After 4 years, EPA struggling to fill mine waste pit


ORONOGO, Mo. (AP) — Four years after the Environmental Protection Agency began dumping truckload after truckload of mine waste into a mine pit in southwest Missouri, the work has had no visual effect and it’s unlikely the pit will ever be filled, an EPA official said.

The mine, near Oronogo, closed in 1948 and eventually developed into a lake 200 feet deep in some places, The Joplin Globe reported ( ).

The EPA decided in 2012 to take mine waste from the region and dump it into the 12-acre mine pit, then cap it and leave a grass field. At the time, the agency estimated it would take 4 million cubic yards of mine waste to fill the pit. The EPA is using mine openings to hold mining waste rock, known as chat, which is contaminated with heavy metals such as lead, zinc and cadmium.

Mark Doolan, the remedial project manager for the EPA supervising the cleanup of the Oronogo-Duenweg Mining Belt Superfund site, said 2.5 million cubic yards of waste have been dumped in the pit since then and “You can’t even tell if we’ve put anything in it.”

The pit might not be filling as expected because it has several long, deep tunnels at the bottom and it is extremely deep, said Doolan, who added hopes of ever filling the pit have dropped.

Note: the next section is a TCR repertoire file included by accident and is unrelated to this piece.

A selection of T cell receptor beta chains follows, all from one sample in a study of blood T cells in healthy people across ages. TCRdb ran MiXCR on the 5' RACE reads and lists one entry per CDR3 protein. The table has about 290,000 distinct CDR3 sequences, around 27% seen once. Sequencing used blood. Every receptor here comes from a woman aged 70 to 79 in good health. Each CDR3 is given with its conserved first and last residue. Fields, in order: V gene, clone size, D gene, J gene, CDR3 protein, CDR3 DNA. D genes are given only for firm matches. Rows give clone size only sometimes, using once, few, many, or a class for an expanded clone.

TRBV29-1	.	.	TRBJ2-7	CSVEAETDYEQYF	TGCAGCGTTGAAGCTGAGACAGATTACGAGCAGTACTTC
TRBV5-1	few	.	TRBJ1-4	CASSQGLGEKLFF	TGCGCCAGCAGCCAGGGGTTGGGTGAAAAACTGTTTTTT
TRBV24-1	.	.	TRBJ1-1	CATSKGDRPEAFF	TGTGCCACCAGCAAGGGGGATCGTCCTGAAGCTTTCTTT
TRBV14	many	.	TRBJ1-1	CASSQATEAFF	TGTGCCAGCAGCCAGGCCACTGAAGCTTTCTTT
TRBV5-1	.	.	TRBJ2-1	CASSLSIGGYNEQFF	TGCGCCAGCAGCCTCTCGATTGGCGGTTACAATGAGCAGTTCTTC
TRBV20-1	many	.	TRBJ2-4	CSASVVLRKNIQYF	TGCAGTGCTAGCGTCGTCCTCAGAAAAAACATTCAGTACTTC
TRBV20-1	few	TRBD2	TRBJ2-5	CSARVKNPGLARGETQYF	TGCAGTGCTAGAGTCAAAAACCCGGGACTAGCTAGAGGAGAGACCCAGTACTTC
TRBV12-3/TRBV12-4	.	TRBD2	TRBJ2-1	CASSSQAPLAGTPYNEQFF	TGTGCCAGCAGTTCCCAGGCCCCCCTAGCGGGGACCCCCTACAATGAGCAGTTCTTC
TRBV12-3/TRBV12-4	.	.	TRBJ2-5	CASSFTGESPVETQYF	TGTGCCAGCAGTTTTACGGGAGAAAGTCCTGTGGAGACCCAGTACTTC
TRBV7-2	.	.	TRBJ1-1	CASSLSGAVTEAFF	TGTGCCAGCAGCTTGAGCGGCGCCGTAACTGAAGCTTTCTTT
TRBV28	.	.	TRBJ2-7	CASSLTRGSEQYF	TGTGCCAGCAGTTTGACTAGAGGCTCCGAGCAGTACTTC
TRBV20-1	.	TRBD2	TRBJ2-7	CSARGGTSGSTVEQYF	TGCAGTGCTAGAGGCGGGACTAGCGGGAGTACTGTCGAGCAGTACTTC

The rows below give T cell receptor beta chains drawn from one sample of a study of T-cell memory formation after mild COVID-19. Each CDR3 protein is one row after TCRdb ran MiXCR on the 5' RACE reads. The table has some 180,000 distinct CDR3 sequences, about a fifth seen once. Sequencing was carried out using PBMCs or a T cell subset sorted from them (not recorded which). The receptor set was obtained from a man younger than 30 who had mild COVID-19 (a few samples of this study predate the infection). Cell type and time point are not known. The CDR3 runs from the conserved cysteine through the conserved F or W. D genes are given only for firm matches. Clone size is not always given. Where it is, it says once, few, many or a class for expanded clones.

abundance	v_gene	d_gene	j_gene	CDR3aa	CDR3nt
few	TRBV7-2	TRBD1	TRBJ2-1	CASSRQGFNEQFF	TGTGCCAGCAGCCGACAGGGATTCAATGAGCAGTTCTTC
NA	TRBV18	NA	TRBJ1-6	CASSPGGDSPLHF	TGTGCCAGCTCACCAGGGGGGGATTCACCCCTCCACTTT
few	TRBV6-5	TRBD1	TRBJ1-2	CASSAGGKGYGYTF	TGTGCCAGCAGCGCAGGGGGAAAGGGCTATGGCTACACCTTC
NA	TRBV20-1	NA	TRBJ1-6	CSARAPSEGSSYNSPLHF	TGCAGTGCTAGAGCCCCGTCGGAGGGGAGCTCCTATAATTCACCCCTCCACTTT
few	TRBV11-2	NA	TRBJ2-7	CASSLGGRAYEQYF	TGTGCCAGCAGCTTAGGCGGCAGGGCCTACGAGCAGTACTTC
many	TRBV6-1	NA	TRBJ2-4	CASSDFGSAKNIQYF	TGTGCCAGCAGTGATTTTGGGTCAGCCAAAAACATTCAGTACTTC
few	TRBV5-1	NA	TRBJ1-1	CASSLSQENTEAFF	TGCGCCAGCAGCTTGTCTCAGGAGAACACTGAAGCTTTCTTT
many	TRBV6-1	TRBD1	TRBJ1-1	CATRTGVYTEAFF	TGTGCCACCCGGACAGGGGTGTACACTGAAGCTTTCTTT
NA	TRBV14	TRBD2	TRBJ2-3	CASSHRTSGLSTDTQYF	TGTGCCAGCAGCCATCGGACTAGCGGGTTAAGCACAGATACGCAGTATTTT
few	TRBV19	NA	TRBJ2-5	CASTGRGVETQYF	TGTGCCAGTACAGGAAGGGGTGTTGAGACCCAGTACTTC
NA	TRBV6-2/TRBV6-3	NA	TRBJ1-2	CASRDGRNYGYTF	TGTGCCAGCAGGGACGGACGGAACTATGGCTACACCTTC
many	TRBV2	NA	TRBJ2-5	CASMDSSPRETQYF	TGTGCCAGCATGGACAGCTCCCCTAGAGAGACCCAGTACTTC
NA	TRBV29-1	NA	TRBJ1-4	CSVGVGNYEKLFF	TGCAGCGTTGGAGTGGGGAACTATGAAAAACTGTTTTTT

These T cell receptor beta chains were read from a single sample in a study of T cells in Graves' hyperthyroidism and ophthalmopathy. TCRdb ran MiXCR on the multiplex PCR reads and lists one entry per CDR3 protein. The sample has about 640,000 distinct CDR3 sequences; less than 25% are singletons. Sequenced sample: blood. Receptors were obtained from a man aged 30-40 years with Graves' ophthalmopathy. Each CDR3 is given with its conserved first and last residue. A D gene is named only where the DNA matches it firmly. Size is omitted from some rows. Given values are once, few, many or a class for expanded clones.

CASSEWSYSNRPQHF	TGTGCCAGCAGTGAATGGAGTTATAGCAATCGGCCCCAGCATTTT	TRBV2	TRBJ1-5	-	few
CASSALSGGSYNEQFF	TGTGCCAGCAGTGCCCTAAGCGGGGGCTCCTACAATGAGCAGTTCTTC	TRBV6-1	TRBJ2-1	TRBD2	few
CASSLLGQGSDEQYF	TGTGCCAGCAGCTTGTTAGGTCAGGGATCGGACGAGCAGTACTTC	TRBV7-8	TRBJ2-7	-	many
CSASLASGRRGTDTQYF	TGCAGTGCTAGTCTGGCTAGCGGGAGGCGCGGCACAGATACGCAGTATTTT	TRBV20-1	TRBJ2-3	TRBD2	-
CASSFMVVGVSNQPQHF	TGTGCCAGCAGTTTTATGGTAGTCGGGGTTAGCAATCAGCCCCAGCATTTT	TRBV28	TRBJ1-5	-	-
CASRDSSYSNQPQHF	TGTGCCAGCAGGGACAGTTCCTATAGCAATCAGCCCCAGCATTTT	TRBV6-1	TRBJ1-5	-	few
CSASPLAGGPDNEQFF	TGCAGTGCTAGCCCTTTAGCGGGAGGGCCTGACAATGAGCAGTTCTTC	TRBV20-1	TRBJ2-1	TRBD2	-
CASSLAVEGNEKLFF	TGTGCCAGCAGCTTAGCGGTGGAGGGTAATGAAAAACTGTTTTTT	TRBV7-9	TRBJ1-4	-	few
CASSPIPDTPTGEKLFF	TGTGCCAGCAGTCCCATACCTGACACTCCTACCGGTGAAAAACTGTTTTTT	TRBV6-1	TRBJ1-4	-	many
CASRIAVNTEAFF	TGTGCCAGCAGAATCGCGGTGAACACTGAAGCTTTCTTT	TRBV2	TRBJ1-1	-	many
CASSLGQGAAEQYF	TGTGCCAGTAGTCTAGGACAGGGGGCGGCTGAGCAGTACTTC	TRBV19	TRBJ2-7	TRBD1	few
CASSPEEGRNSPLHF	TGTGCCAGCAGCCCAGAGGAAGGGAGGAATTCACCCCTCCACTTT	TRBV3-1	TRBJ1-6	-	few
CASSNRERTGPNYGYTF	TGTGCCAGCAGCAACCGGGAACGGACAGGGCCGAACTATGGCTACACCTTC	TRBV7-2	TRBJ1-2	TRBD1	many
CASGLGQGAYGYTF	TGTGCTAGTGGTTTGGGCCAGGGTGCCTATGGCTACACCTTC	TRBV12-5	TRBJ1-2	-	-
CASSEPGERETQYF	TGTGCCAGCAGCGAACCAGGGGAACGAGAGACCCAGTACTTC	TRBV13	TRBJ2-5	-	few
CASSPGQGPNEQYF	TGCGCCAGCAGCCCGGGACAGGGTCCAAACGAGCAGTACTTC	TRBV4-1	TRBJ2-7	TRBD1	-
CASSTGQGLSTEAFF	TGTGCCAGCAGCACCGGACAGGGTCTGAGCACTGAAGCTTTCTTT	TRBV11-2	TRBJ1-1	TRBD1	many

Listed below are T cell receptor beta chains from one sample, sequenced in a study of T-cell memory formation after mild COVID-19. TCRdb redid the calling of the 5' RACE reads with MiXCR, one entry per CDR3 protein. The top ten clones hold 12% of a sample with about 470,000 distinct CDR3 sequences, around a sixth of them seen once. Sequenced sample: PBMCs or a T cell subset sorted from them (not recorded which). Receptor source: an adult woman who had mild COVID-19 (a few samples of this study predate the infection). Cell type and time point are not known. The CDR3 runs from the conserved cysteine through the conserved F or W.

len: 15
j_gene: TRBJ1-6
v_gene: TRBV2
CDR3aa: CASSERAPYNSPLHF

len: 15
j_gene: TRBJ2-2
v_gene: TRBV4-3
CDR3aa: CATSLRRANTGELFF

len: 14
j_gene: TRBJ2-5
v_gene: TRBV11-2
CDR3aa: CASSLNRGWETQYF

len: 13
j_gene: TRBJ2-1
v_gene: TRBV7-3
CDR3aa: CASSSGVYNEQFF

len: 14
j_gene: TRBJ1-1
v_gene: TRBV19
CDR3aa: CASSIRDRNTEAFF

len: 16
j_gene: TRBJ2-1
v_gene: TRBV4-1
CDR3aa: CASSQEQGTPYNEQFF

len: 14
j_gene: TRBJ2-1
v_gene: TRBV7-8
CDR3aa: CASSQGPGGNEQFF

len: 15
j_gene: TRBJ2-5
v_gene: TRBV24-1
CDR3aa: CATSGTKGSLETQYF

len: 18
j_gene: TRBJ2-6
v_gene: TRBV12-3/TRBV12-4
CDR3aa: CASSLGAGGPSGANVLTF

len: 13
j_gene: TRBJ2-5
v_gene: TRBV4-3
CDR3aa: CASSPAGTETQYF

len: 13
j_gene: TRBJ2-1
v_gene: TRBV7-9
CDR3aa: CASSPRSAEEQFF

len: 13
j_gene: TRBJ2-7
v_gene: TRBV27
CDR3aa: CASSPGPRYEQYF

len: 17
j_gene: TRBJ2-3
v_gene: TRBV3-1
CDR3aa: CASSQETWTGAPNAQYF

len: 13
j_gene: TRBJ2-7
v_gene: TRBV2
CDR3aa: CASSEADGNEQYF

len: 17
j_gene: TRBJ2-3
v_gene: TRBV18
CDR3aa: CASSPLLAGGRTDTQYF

More mine waste, he said, “is not going to make a difference.”

With just one more piece of property near Oronogo to be cleared, Doolan said the EPA is nearly finished dumping waste into the pit. It wouldn’t make financial sense to haul more mine waste to the Oronogo pit, he said.

The EPA will return the land to its owners, John and Regina Mueller, who will decide what to do with it.

Before the cleanup, the couple operated a recreation park and scuba dive shop at the site for more than 30 years. As part of an agreement with the EPA, the former mining company that owned the pit, reached a financial settlement with the Muellers for the loss of their business.

John Mueller said the couple had no interest in restarting the business and will likely sell the property. He said he always suspected the EPA would have trouble filling the pit and “now it just sits there.”